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A roundup of news on sporting events, people and places in Southeast Michigan by columnist Jim Evans.

Tuesday, July 3, 2012

Have a great Fourth of July

Ever been to Arlington National Cemetery?
It’s a solemn place; both incredibly beautiful and immensely disturbing. Row after row of simple headstones. More than 300,000 in all. Each at close quarters and all standing at attention. A salute toward heaven perhaps? The cemetery’s rolling hills are dotted with trees, monuments and gardens. There are 624 developed acres and they all serve the same purpose.
What about Vietnam Veterans Memorial with its deeply affecting black granite wall? Engraved in it are the names of thousands of men and women whose lives ended way too soon.
The World War II Memorial? It honors all of those who served in the armed forces, including the more than 400,000 who died. It also recognizes the war effort on the home front and is located on the National Mall’s central axis in Washington D.C.
There’s a man in my neighborhood who is a veteran of the Korean war. He has a "Freedom Isn’t Free" bumper sticker on his van.
Truer words have never either been spoken or written. We’re still losing some of our best and brightest. Lance Cpl. Steven Stevens II of Detroit was killed by a rocket-propelled grenade when his platoon was ambushed while on patrol in Afghanistan. His funeral was held Monday afternoon at Hope United Methodist Church in Southfield. A husband, father and Marine, Stevens was 23 years old.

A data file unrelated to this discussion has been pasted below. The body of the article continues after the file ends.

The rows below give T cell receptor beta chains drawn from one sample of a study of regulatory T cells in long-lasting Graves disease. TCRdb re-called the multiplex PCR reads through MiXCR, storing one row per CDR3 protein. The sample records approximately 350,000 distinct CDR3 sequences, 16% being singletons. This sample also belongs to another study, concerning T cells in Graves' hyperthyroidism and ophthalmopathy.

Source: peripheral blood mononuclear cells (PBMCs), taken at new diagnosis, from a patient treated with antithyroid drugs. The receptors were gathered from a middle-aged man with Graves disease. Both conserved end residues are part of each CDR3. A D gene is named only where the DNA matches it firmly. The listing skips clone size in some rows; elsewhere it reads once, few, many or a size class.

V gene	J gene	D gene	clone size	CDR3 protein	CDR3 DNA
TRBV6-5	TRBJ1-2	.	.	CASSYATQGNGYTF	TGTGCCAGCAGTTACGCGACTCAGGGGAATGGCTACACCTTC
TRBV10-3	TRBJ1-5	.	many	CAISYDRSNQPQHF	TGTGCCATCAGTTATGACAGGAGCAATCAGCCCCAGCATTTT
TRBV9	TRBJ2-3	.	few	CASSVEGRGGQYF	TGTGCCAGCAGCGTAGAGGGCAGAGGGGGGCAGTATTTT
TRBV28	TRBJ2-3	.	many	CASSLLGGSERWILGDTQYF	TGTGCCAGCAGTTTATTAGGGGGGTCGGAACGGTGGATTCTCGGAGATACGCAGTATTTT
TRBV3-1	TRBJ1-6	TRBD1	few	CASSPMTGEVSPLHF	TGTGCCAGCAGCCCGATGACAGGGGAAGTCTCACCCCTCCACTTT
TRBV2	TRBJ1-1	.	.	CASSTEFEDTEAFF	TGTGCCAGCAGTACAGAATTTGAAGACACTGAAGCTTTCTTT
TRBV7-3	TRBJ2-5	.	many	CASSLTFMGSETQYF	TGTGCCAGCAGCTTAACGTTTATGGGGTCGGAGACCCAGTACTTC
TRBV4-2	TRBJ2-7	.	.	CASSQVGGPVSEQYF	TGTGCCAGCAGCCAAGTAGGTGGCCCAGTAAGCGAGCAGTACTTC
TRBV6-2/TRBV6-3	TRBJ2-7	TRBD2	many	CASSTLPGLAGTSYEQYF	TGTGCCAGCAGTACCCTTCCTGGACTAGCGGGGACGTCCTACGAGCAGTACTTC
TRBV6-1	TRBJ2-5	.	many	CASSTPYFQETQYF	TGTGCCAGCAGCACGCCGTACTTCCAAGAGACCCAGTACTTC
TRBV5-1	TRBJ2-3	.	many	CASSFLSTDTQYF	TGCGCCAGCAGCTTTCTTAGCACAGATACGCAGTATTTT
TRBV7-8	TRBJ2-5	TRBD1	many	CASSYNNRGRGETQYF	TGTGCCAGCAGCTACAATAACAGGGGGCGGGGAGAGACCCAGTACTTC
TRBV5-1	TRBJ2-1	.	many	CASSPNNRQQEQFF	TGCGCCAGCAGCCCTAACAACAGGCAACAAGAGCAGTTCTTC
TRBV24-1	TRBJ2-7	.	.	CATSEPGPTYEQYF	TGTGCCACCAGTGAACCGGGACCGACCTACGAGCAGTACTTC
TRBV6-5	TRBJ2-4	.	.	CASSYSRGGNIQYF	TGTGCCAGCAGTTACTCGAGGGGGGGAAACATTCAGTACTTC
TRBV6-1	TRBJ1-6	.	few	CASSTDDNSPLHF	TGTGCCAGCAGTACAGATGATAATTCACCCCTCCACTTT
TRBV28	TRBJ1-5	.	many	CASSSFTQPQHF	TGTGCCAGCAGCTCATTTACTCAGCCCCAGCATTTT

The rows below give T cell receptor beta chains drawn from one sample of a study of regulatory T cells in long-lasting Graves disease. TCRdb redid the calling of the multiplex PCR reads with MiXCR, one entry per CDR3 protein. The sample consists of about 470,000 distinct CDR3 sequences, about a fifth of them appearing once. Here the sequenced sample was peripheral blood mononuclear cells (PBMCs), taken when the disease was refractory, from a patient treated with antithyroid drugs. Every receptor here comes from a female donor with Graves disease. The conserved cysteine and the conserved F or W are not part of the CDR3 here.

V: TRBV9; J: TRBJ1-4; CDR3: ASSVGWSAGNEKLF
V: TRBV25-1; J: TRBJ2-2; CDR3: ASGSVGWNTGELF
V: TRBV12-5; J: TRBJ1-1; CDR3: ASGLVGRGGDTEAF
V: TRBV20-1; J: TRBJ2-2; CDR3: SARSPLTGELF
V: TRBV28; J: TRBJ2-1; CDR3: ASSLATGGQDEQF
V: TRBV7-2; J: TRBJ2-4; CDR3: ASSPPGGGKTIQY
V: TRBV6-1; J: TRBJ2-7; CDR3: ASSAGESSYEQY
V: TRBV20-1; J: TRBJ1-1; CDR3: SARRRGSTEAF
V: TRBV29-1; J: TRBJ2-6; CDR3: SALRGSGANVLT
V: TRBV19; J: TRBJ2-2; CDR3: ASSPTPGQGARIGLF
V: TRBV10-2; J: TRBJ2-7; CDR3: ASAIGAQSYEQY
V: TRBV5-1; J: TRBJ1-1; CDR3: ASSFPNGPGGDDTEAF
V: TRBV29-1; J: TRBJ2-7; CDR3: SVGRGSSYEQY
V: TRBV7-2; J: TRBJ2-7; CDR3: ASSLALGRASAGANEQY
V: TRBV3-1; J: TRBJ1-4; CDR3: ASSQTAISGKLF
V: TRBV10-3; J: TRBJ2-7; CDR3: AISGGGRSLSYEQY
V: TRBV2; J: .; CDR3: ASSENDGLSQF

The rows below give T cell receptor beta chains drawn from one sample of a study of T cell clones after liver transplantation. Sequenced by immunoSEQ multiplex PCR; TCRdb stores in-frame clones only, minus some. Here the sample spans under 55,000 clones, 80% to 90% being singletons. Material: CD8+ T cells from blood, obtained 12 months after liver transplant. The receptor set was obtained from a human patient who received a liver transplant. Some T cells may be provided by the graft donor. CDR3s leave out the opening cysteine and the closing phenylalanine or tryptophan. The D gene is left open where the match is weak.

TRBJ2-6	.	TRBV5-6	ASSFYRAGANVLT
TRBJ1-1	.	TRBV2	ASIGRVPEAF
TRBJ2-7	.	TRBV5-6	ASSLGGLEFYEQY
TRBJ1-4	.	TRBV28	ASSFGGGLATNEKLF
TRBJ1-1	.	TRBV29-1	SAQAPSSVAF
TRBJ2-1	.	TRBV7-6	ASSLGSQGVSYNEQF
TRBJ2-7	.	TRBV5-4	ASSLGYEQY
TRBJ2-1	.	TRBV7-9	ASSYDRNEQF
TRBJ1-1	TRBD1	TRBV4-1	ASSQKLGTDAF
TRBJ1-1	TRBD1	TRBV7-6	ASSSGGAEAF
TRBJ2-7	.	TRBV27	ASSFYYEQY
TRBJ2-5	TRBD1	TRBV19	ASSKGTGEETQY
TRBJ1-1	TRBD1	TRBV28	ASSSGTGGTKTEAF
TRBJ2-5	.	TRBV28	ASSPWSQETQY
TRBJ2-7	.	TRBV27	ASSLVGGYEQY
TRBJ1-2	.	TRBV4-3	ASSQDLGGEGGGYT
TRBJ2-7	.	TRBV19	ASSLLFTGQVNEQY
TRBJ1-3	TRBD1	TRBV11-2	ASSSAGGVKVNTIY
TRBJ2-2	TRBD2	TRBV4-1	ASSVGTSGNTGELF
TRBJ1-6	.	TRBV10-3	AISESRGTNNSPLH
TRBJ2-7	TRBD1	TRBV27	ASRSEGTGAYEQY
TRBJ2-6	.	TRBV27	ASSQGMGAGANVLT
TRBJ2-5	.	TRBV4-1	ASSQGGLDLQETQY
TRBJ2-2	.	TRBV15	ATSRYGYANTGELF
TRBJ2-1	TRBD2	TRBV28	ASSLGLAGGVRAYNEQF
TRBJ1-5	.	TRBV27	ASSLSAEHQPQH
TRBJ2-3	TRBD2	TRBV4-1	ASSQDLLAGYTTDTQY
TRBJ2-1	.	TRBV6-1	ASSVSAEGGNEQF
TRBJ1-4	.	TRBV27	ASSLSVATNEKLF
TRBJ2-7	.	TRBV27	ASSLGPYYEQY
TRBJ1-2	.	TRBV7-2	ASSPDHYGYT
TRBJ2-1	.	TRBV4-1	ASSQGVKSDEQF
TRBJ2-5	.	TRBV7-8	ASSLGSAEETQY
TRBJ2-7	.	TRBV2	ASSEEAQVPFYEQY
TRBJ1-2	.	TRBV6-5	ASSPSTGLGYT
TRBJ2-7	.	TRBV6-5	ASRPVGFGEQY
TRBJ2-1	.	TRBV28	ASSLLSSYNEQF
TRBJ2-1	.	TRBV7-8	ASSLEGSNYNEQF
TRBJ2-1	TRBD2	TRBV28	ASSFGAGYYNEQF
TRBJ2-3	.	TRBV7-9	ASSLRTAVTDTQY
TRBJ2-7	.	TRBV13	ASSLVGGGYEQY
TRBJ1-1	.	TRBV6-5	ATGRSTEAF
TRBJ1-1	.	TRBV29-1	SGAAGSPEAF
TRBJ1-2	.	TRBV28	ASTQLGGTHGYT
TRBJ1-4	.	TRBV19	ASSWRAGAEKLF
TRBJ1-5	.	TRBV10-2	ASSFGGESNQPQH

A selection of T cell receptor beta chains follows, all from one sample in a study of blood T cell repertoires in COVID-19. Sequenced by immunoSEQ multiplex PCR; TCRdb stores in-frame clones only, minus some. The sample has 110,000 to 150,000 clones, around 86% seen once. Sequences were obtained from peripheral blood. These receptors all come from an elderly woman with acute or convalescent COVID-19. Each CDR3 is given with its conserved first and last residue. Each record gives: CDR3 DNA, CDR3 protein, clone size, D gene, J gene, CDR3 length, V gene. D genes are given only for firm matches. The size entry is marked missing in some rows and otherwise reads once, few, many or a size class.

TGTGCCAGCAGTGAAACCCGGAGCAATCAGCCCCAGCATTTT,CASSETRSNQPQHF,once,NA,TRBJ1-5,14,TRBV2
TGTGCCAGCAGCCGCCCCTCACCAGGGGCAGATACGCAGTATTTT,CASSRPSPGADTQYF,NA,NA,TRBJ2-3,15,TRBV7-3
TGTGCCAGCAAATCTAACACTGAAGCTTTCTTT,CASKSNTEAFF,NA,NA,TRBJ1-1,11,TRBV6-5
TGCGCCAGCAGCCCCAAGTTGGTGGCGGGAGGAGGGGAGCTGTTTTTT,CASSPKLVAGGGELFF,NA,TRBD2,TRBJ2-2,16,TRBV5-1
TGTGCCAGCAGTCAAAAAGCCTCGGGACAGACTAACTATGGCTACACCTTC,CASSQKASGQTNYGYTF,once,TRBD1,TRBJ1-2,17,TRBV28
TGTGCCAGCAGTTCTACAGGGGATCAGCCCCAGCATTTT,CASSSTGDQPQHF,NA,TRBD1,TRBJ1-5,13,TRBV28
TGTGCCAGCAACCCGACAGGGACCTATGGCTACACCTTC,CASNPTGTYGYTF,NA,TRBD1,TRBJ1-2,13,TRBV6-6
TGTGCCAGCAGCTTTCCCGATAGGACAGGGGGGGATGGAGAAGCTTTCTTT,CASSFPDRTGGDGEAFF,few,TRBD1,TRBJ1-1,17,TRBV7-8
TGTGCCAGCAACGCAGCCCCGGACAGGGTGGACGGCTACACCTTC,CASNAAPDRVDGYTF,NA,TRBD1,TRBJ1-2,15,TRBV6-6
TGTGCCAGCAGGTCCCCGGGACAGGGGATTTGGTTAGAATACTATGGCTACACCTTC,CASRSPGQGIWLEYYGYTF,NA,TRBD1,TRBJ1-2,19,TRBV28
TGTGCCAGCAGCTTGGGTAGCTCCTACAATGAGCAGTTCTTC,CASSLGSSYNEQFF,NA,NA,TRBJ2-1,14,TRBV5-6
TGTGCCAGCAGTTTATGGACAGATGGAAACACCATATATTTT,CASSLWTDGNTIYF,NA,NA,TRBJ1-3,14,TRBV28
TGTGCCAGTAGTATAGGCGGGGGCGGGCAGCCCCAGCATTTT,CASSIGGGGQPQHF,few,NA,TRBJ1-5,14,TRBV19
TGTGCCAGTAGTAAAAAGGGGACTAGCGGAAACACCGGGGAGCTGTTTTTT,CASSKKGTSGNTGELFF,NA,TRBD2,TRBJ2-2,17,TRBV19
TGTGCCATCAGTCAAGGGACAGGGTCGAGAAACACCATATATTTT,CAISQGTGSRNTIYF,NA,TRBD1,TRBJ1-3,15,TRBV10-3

All of the above might be something to consider while biting into your third hot dog at the Fourth of July picnic. Or before slipping your left leg into a burlap sack as you get ready for the start of the three-legged race. Or as you wipe the yolk from the front of your T-shirt after yet another failed attempt to win the egg toss.
Maybe you are heading to the Tigers’ game against the Twins at Comerica Park Wednesday. Or going to Metro Beach or Kensington Park for a day of relaxation.
The Fourth of July is also known as Independence Day. But for most of us, it’s only acknowledged as a day of independence from work.
I guess it is human nature to forget the significance of holidays. But at the very least we should all take time to reflect on what we have, thanks largely to the sacrifices of others.
That reflection is especially important now when more and more of us are feeling sorrier and sorrier for ourselves because maybe we’re not making as much as we used to or we’re driving a car that’s nearly 10 years old or that is hamburger on the grill and not a sirloin steak.
The Fourth of July celebrates our independence. During the American Revolution, the separation of the 13 colonies from Great Britain occurred on July 2, 1776. After voting for independence, Congress turned its attention to the Declaration of Independence. The wording of the document was approved on July 4.
That independence was earned through the blood and tears of countless people. It has been preserved in the same way, too. I know Memorial Day is a time to remember the ultimate sacrifices of the military men and women. Veterans Day also honors those who have served.
To me, it’s hard to separate the three. Our freedom and continued independence comes from those who have fought for this country. It doesn’t matter if it was at Yorktown, Saipan or Afghanistan.
Have a great Fourth of July. Go on, inhale another hot dog. Take another helping of baked beans and another chunk of red velvet cake. Just remember what my neighbor’s bumper sticker says. Freedom definitely is not free.


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